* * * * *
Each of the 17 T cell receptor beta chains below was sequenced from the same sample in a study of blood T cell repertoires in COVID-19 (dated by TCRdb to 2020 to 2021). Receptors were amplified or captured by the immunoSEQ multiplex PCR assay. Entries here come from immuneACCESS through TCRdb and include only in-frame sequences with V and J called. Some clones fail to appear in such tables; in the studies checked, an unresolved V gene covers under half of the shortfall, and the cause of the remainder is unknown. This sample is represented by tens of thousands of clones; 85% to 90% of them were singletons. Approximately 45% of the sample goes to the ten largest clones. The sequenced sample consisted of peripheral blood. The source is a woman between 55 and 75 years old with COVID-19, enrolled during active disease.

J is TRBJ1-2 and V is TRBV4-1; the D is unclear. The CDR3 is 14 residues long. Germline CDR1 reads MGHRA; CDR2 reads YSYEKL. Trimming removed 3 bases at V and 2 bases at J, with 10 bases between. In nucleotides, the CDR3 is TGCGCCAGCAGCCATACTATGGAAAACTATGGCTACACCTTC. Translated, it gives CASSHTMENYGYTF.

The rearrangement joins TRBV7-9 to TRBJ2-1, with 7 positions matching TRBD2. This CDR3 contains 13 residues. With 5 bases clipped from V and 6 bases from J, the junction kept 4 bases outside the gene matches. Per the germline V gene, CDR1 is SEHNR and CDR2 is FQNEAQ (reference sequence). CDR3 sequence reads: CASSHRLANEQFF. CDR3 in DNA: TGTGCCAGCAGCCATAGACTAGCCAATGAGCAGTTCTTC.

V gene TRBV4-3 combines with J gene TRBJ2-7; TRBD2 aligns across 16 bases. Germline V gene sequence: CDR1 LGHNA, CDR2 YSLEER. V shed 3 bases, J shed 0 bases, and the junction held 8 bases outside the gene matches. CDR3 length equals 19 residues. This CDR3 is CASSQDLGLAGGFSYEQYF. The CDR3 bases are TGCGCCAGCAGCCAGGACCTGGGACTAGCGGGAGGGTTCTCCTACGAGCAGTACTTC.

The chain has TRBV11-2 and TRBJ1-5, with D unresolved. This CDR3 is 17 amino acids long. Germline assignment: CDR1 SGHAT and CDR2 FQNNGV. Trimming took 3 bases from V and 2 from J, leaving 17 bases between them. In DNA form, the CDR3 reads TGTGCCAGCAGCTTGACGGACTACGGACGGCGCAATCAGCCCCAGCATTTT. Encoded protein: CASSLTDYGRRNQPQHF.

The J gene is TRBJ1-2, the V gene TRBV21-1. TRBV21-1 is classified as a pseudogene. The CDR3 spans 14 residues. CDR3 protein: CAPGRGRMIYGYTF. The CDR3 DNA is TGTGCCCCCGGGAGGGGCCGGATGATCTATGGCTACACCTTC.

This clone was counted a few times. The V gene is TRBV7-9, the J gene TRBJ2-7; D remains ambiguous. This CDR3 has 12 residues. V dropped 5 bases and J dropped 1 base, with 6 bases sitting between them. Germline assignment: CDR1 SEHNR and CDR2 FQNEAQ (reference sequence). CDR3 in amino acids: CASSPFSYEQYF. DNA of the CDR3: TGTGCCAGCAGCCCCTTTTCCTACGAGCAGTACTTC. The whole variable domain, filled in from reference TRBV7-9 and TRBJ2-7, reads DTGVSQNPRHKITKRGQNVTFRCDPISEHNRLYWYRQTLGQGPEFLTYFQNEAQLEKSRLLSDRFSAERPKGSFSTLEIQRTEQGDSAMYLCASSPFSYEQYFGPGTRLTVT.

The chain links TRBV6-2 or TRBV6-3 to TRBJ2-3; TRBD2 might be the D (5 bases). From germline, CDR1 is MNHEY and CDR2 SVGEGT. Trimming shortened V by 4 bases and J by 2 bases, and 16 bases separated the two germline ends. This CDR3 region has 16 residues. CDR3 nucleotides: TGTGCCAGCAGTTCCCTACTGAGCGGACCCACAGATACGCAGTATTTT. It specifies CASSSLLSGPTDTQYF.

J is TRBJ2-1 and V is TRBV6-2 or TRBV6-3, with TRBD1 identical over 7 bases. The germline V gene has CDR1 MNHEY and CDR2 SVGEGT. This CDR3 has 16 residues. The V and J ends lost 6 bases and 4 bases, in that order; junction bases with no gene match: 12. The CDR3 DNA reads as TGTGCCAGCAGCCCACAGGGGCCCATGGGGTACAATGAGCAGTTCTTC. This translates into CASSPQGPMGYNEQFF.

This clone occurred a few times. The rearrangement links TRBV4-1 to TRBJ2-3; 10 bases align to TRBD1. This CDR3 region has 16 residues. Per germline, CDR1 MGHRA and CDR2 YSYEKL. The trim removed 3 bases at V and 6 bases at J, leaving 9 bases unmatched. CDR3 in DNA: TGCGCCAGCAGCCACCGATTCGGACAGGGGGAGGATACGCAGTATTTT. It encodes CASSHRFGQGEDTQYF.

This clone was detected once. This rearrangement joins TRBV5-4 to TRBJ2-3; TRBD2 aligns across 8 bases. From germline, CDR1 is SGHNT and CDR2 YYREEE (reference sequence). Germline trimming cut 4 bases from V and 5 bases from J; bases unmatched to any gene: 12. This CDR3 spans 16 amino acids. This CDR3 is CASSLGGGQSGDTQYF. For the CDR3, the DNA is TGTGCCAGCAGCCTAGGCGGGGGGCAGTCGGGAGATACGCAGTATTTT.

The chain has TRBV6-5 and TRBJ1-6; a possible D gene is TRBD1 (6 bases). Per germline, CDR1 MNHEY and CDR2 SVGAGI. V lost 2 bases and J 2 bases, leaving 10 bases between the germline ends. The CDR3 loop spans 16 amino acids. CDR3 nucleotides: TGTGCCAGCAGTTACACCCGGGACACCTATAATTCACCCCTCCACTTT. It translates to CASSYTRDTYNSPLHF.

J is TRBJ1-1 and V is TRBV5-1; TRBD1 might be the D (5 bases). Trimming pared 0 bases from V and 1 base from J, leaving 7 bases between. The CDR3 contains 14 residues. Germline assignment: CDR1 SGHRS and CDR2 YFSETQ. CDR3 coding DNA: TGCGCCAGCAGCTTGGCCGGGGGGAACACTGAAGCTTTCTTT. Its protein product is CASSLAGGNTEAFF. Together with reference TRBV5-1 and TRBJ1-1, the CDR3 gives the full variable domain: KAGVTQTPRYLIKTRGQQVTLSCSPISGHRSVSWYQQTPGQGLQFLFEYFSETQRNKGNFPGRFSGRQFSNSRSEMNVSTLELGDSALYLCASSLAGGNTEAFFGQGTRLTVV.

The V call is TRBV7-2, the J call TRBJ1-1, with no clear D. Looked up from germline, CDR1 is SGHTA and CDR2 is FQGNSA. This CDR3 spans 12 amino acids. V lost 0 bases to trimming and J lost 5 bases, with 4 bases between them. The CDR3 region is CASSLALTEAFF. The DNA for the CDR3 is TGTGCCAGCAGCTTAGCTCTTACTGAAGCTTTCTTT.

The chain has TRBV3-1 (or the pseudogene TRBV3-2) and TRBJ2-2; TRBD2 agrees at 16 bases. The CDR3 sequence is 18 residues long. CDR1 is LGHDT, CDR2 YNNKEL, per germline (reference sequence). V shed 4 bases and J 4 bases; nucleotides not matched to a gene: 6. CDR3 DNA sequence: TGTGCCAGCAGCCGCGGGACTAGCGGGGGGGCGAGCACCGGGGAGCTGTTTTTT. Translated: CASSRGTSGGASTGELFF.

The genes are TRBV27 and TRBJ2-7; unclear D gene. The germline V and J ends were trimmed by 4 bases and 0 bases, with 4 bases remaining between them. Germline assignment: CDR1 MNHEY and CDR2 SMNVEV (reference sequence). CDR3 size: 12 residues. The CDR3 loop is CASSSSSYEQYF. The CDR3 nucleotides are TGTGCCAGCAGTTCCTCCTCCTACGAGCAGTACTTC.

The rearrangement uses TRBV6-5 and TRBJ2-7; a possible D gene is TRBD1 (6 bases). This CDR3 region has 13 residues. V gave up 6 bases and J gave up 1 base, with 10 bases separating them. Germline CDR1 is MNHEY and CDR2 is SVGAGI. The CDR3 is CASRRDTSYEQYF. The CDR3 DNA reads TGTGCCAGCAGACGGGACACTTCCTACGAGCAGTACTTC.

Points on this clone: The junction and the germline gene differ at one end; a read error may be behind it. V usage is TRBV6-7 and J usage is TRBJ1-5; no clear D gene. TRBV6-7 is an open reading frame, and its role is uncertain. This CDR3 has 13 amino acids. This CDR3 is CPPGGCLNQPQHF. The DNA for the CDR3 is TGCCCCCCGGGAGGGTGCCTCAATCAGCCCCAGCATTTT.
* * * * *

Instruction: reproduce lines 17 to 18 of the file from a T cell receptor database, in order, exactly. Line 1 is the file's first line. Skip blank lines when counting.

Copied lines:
The rearrangement uses TRBV6-5 and TRBJ2-7; a possible D gene is TRBD1 (6 bases). This CDR3 region has 13 residues. V gave up 6 bases and J gave up 1 base, with 10 bases separating them. Germline CDR1 is MNHEY and CDR2 is SVGAGI. The CDR3 is CASRRDTSYEQYF. The CDR3 DNA reads TGTGCCAGCAGACGGGACACTTCCTACGAGCAGTACTTC.

Points on this clone: The junction and the germline gene differ at one end; a read error may be behind it. V usage is TRBV6-7 and J usage is TRBJ1-5; no clear D gene. TRBV6-7 is an open reading frame, and its role is uncertain. This CDR3 has 13 amino acids. This CDR3 is CPPGGCLNQPQHF. The DNA for the CDR3 is TGCCCCCCGGGAGGGTGCCTCAATCAGCCCCAGCATTTT.